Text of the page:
Rating agency says (re)insurers should believe the hype
The lifting of sanctions on Iran may present a big opportunity for the Middle East and north African (MENA) (re)insurance market, according to a new report by AM Best.
The report added that the European (re)insurance market is also likely to make inroads into Iran after sanctions easing.
Iran is currently under trade sanctions from the United States and European Union, but as these are set to be relaxed.
On July 14, 2015, an agreement between United Kingdom, Germany, France, China and Russia resulted in Iran reaffirming that it would never show any form of interest in nuclear weapons.
The agreement will result in the lifting of all UN Security Council sanctions, as well as multilateral and national sanctions related to Iran’s nuclear programme. The European Union will end all its sanctions in areas including providing (re)insurance.
AM Best said that international trade with the country is expected to increase, especially over the next five years.
The rating agency said: “AM Best anticipates the (re)insurance community will be
excited by the prospects in Iran as it is the one of the biggest insurance markets in the region, and offers potential given its low insurance penetration.”
Despite the sanctions, the Iranian insurance market has been growing and is one of the largest in the region, with gross written premiums of $7.5 billion in 2014.
However, insurance penetration is low. Only one-fifth of homes are insured and around one-third of cars are uninsured.
The rating agency said that underinsurance would lead to opportunities for primary insurers.
It added that the country could draw as much interest as Turkey, which over the past decade has attracted mainly European insurers, some Japanese companies and a few US insurers.
“The country has significant oil reserves, and increased international trade is likely to stimulate an expansion of infrastructure and business development,” AM Best said.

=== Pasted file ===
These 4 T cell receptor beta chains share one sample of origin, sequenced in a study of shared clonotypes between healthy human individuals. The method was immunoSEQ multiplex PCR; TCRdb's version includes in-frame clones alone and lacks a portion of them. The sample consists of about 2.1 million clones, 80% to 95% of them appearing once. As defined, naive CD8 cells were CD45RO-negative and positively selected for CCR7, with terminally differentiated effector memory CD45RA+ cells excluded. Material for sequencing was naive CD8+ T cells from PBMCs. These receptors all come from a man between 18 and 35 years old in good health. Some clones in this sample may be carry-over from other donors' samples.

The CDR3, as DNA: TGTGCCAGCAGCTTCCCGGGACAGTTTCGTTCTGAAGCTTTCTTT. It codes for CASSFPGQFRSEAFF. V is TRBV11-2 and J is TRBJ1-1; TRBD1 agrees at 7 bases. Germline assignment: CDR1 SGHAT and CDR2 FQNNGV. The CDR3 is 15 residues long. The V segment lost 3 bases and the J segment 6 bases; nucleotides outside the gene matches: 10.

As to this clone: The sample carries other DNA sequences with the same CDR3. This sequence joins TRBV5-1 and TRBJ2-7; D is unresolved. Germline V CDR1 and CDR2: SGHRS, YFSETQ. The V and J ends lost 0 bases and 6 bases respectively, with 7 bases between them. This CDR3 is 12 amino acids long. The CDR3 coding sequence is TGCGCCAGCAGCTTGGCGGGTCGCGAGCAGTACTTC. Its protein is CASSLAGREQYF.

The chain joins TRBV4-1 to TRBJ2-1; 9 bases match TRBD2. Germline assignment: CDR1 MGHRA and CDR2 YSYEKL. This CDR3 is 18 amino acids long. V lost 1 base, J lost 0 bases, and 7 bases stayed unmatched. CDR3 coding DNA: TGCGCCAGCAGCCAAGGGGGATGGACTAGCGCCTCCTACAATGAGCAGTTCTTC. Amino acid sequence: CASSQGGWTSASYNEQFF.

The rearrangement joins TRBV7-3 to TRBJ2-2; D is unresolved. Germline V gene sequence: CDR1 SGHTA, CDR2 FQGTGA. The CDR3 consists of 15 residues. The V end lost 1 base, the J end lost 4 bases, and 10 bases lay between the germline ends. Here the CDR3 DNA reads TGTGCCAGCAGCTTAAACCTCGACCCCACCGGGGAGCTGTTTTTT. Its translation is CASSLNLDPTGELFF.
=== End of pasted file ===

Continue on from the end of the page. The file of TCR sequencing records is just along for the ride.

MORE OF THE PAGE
“Insufficient domestic reinsurance capacity will likely arise, presenting an opportunity for regional and international reinsurers.”
The rating agency predicted that reinsurers would try to expand first into commercial
risks, particularly property, energy, engineering, marine and aviation. Iran has no legal
restrictions on fronting, allowing reinsurers to access risks without local partners needing to retain business.
Fronted business would, however, remain subject to mandatory cessions to Bimeh Markazi.
The largest European reinsurers will be examining prospects in the Iranian market and are expected to have a first mover advantage over their American counterparts, as US sanctions are likely to remain in place for longer than European restrictions.
But while AM Best expects the lifting of the sanctions to present an opportunity for reinsurers, it could also expose them to additional risks.
Risks from catastrophe exposure, particularly earthquakes, mean risks must be underwritten prudently in order to ensure accumulated exposures are managed.